The Jargon…

by: Fr. Ryan

This Sunday is a feast day of spectacular junk food, 30 second films in the guise of commercials and - if there’s time - a little football. But, it’s also the feast of the Purification of Our Lady, also called Candlemas. 

The tradition of blessing candles on this day goes back about 14 centuries. According to Ivo of Chartres, the wax - which is formed from the juice of flowers by the bee and is always considered as the emblem of virginity - signifies the virginal flesh of the Divine Infant - who diminished not, neither by His conception nor His birth - the spotless purity of His Blessed Mother. The same holy bishop would have us see, in the flame of our Candle, a symbol of Jesus who came to enlighten our darkness. St. Anselm, Archbishop of Canterbury, speaking on the same mystery, bids us consider three things in the blessed Candle: the wax, the wick, and the flame. The wax, he says, which is the production of the virginal bee, is the Flesh of our Lord; the wick, which is within, is His Soul; the flame, which burns on top, is His divinity.

St. John Chrysostom wrote: “The bee is more honored than other animals, not because it labors, but because it labors for others.” Catherine Croisette adds that, “The symbolism of bees also signifies the way the Church generates her spiritual fruits because bees are virginal, they don’t have any sexual contact. As the Church gives grace through the purity of her divine Sacraments, so the bees give us honey and wax by the labor of their pure bodies. This is why their wax, considered the fruit of a virgin labor, is worthy to burn in the candles on the altar at the offering of the Holy Sacrifice.” This is surely one of the reasons that altar candles must be made of at least 51% beeswax. Both because of the added financial sacrifice to us, as well as the sacrificial labor of the bees who literally work themselves to death for the creation of this purest form of wax.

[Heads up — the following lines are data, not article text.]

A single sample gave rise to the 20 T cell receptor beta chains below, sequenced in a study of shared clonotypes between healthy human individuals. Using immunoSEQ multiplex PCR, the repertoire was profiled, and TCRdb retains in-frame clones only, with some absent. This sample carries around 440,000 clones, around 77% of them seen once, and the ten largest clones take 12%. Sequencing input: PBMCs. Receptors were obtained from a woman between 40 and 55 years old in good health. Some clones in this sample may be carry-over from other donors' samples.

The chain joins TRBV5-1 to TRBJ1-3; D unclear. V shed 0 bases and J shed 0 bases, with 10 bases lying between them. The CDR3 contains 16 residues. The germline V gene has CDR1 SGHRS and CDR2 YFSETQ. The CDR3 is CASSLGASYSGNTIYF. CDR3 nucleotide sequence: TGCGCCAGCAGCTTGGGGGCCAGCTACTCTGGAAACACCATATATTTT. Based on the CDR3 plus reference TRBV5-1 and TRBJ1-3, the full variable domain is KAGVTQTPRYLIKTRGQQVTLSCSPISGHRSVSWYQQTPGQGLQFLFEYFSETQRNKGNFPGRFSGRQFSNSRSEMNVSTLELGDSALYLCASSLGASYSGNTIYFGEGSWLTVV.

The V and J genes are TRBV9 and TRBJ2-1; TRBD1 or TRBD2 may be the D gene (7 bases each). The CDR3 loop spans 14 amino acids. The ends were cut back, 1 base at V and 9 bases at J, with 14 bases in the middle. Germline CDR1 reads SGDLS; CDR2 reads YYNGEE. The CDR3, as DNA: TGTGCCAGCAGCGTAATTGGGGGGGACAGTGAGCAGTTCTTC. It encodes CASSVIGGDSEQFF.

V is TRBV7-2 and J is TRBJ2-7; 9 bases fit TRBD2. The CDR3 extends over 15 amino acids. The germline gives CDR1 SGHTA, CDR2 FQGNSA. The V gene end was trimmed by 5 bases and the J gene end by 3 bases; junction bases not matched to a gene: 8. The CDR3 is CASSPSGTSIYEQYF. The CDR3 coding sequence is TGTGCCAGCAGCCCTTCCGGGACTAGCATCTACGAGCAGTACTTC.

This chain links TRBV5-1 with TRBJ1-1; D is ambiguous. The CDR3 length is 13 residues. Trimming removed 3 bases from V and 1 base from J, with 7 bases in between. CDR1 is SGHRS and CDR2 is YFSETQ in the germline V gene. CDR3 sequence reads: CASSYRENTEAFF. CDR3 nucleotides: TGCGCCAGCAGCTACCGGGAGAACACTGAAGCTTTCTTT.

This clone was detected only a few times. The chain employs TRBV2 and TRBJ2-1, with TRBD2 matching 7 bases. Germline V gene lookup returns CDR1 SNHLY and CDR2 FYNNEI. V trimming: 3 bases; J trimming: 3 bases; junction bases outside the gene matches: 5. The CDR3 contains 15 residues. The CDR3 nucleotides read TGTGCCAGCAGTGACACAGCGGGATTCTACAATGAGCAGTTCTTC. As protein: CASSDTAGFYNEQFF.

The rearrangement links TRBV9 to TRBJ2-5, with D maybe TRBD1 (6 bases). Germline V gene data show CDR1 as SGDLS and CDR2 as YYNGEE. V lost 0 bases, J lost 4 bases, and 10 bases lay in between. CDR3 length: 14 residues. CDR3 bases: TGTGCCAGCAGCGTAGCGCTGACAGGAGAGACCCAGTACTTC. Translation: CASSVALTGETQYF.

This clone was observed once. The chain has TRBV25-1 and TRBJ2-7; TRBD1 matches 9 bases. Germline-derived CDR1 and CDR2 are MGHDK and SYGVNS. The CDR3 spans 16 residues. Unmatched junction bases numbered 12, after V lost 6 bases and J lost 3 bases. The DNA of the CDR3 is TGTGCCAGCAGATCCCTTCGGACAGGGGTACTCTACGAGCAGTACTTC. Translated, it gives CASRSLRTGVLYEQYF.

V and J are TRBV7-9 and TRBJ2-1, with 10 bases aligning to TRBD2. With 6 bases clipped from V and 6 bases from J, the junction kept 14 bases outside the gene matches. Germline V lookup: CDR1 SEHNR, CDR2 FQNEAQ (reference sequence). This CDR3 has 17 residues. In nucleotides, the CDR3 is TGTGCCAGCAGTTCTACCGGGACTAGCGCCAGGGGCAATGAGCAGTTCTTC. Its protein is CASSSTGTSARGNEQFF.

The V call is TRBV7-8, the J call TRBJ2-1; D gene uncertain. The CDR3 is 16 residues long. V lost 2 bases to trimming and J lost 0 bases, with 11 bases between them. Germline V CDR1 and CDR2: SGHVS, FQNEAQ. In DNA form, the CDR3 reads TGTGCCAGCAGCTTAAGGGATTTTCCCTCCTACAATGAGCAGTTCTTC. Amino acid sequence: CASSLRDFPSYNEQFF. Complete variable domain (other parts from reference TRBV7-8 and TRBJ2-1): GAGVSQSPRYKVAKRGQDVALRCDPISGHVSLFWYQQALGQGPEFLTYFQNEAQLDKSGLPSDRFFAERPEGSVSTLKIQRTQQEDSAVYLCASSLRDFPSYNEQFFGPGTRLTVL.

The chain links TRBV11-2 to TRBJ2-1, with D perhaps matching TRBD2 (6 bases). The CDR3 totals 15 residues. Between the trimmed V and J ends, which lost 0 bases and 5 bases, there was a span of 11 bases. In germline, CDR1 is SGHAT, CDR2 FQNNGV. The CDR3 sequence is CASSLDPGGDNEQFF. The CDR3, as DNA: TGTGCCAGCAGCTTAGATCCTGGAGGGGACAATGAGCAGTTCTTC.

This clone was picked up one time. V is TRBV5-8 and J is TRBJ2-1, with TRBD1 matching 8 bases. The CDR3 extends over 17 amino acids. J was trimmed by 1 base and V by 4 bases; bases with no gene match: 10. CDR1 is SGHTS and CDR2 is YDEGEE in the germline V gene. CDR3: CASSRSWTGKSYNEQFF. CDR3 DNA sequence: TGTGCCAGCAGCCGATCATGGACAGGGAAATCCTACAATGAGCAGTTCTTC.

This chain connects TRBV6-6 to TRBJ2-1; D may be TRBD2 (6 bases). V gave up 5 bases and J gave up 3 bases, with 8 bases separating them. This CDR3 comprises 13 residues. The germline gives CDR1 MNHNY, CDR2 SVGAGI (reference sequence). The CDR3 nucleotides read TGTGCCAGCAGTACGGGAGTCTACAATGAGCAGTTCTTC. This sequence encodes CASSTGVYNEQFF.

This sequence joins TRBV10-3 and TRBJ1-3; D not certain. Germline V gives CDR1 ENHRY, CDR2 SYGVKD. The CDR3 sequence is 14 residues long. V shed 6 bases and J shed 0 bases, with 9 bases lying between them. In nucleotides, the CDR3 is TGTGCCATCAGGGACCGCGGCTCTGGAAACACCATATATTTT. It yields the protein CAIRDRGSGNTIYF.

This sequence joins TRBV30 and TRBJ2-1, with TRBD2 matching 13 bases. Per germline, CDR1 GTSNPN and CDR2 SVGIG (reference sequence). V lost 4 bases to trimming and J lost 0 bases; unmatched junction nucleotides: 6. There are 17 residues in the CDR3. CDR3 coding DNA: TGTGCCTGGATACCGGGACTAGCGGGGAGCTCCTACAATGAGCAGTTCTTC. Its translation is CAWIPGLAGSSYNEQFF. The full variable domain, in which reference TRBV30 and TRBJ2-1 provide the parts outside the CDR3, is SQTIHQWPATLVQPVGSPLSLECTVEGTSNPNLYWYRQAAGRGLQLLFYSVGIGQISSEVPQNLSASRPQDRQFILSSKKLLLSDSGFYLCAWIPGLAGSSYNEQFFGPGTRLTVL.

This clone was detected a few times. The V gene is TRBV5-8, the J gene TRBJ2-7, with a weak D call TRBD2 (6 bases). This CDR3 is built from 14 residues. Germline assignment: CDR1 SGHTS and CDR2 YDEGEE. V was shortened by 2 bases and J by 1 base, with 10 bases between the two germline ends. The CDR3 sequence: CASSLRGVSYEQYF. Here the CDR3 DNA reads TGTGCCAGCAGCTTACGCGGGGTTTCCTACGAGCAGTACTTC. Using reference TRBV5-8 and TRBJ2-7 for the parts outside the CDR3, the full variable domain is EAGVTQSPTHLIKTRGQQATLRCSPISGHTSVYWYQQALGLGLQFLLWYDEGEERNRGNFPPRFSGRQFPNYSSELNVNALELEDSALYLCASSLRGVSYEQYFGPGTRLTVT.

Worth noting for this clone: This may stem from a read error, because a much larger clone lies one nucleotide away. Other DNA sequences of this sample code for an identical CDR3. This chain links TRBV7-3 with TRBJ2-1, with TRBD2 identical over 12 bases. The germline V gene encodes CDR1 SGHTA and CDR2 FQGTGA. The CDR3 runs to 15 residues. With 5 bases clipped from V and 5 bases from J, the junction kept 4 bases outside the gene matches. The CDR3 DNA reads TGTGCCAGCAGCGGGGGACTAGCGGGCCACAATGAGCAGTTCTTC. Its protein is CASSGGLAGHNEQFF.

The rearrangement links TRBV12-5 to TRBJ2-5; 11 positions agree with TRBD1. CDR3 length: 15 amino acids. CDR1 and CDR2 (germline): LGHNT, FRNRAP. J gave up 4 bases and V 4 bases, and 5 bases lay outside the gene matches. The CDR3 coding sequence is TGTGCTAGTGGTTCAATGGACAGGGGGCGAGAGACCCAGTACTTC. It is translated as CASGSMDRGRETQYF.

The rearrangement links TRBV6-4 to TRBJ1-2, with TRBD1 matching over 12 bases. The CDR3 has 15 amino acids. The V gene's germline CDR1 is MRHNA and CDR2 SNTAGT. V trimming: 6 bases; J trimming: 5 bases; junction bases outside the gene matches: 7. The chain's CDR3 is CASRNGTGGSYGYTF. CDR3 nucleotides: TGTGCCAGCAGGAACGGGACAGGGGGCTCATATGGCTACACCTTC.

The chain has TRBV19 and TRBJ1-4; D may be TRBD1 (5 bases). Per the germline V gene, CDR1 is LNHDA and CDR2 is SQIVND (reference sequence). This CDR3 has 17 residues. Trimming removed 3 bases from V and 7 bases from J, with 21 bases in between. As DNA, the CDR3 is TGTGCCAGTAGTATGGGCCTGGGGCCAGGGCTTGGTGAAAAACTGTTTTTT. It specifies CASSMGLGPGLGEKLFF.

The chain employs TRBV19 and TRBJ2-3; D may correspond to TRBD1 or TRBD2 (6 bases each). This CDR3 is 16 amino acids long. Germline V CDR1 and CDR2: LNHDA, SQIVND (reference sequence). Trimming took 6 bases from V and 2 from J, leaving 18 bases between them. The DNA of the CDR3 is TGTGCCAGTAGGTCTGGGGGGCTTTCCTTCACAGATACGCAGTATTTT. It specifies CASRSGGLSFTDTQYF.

Parish News

CANDLEMAS TODAY This Sunday, February 2nd, The Presentation of the Lord - was traditionally associated with the Blessing of Candles and, like Christmas, has the short name Candlemas. This weekend, the Sunday Vespers and 5p Mass will take place at the usual time but with some extra ceremonial. The Mass will be offered by candlelight. It will be beautiful! All are welcome to attend and to bring candles from home to be blessed!

PARISH SUPPER THIS WEDNESDAY Our next Parish Supper will be this Wednesday, Feb. 5th, at 5p at St. Mary’s in the Cafeteria. The meal is free, but donations are accepted. At 6p, our usual CCD Classes and Wednesday Night Adult Catechism will begin. All are welcome! Invite your friends!

GIFT SHOP REOPENING The Gift Shop will reopen on Monday, Feb 3rd. The Hours are: Mon-Fri, 10a-2p & Sat, 10a-4p. Starting on Sunday, Feb 16th, the Gift Shop will also be open from 9:30a-11:30a. Anyone interested in volunteering to work a shift during the week, please contact the office and leave your information with Susan.

KNIGHTS OF COLUMBUS BINGO FUNDRAISERS The Knights of Columbus #1357 host weekly Bingo nights every Wednesday beginning at 7pm and on the second Sunday of every month. Proceeds from these events go to support all of our local Catholic Churches as well as other worthy causes like the N.A.R.C., the Special Olympics and St. Mary’s School to name only a few. All are welcome.

OUR CHILDREN DESERVE THE BEST If you know of anyone in this parish potentially harming children, call (318) 445-1427 or visit DioceseAlex.org/Safe-Environment. Documentation, policies and procedures are available from the office or at the back tables in the Church. Periodic training seminars are also available, call the office for more information.

DON’T NEGLECT THE SOULS OF THE SICK Don’t forget to call the priest when someone you love becomes seriously or chronically ill. The difficult time of physical decline is so much more spiritually beneficial with the assistance of the sacraments. Don’t assume father knows - call the office!